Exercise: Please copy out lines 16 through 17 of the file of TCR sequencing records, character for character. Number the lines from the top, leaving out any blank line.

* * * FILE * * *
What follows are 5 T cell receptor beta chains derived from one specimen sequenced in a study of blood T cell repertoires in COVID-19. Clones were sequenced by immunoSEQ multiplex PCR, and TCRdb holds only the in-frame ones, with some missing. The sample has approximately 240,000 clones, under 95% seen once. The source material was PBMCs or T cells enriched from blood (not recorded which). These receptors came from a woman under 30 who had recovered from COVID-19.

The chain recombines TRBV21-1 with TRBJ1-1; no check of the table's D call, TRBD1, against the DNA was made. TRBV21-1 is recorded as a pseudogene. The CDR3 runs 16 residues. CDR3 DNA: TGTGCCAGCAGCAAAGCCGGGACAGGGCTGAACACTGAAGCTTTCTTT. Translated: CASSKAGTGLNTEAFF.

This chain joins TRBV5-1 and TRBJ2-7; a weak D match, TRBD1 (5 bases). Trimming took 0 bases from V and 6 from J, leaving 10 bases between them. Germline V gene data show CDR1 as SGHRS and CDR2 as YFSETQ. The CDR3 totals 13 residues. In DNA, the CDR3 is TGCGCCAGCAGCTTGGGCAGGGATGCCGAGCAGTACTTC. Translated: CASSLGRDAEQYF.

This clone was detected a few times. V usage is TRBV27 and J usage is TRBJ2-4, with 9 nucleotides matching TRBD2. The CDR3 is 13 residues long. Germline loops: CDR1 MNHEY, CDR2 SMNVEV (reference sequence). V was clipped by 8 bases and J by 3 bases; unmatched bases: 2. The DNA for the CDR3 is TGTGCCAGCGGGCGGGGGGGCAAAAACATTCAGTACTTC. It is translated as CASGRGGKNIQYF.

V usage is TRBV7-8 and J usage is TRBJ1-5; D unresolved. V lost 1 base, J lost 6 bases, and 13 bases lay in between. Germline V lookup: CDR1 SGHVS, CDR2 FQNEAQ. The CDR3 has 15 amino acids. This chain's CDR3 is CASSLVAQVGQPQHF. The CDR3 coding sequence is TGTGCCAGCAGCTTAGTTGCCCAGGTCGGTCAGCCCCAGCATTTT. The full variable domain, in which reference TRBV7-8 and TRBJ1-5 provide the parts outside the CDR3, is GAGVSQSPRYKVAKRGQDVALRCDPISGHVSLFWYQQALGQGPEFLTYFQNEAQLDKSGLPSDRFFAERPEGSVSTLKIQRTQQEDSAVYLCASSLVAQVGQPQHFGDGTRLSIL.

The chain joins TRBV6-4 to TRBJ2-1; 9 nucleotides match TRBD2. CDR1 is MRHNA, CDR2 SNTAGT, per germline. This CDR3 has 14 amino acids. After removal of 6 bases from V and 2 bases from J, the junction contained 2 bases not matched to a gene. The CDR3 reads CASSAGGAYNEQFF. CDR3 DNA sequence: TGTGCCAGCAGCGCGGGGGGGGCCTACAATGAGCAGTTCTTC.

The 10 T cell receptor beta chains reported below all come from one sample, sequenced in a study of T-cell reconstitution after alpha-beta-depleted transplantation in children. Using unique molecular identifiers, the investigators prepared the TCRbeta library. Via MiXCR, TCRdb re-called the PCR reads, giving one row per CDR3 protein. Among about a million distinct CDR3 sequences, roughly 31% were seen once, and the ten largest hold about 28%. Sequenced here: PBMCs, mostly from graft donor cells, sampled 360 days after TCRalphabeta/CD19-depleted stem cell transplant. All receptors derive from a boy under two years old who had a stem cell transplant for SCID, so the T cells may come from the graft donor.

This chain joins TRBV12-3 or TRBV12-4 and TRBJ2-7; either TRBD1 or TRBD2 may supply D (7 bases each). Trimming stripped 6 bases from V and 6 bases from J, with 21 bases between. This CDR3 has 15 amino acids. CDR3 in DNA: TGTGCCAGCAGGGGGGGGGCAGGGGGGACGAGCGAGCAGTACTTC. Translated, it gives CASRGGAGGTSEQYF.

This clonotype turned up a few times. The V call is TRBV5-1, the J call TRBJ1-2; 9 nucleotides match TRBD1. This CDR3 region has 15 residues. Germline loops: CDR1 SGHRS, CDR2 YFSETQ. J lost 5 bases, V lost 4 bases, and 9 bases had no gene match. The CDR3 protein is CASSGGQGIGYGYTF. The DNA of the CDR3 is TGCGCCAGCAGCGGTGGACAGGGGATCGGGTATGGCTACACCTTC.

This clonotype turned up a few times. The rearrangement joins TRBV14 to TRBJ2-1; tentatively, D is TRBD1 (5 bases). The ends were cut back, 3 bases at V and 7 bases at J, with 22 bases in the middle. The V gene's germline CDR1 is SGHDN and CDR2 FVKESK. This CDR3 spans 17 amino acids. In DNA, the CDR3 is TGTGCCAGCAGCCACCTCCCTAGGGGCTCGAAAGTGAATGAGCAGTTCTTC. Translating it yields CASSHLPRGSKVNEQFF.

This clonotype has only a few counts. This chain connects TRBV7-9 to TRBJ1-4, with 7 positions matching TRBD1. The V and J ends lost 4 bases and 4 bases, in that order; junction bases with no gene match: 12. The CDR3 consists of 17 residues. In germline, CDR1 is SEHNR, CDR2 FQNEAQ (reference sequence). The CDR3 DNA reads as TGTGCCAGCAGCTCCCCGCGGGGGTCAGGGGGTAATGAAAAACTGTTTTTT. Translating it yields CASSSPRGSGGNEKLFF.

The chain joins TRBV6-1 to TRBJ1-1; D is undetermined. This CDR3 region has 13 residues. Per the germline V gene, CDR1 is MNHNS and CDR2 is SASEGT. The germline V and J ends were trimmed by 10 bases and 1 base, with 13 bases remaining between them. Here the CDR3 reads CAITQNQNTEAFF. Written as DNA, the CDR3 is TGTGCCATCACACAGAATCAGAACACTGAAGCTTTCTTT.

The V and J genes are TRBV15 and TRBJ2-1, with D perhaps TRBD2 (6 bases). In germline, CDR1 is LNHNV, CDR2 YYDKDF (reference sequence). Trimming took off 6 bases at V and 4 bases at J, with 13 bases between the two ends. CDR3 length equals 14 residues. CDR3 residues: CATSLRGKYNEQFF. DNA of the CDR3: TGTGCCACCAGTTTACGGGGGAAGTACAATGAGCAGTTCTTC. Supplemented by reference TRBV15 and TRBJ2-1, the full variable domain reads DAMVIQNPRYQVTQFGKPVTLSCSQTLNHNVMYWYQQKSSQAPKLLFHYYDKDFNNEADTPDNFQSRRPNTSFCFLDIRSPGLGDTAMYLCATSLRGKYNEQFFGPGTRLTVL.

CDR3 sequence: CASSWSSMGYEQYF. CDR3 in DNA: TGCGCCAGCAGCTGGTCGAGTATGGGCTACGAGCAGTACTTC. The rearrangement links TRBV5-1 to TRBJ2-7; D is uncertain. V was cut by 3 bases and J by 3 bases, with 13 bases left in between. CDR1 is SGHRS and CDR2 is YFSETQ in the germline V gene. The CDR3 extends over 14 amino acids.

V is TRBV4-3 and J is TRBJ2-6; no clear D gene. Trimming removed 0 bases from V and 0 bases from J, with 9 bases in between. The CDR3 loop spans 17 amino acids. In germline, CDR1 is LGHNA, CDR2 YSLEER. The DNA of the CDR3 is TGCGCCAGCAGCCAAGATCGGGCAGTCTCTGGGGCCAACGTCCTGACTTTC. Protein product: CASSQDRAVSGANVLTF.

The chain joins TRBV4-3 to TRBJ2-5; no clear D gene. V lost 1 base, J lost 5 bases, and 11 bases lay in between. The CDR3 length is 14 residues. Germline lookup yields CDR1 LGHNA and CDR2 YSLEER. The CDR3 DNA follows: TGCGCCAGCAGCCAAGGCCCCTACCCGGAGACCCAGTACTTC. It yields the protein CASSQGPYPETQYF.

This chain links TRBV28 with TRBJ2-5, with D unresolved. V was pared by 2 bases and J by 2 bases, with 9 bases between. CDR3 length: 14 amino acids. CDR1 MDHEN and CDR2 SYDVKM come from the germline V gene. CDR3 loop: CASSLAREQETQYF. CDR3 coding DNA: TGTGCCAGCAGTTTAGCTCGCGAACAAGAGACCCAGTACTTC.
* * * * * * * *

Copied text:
The chain joins TRBV4-3 to TRBJ2-5; no clear D gene. V lost 1 base, J lost 5 bases, and 11 bases lay in between. The CDR3 length is 14 residues. Germline lookup yields CDR1 LGHNA and CDR2 YSLEER. The CDR3 DNA follows: TGCGCCAGCAGCCAAGGCCCCTACCCGGAGACCCAGTACTTC. It yields the protein CASSQGPYPETQYF.

This chain links TRBV28 with TRBJ2-5, with D unresolved. V was pared by 2 bases and J by 2 bases, with 9 bases between. CDR3 length: 14 amino acids. CDR1 MDHEN and CDR2 SYDVKM come from the germline V gene. CDR3 loop: CASSLAREQETQYF. CDR3 coding DNA: TGTGCCAGCAGTTTAGCTCGCGAACAAGAGACCCAGTACTTC.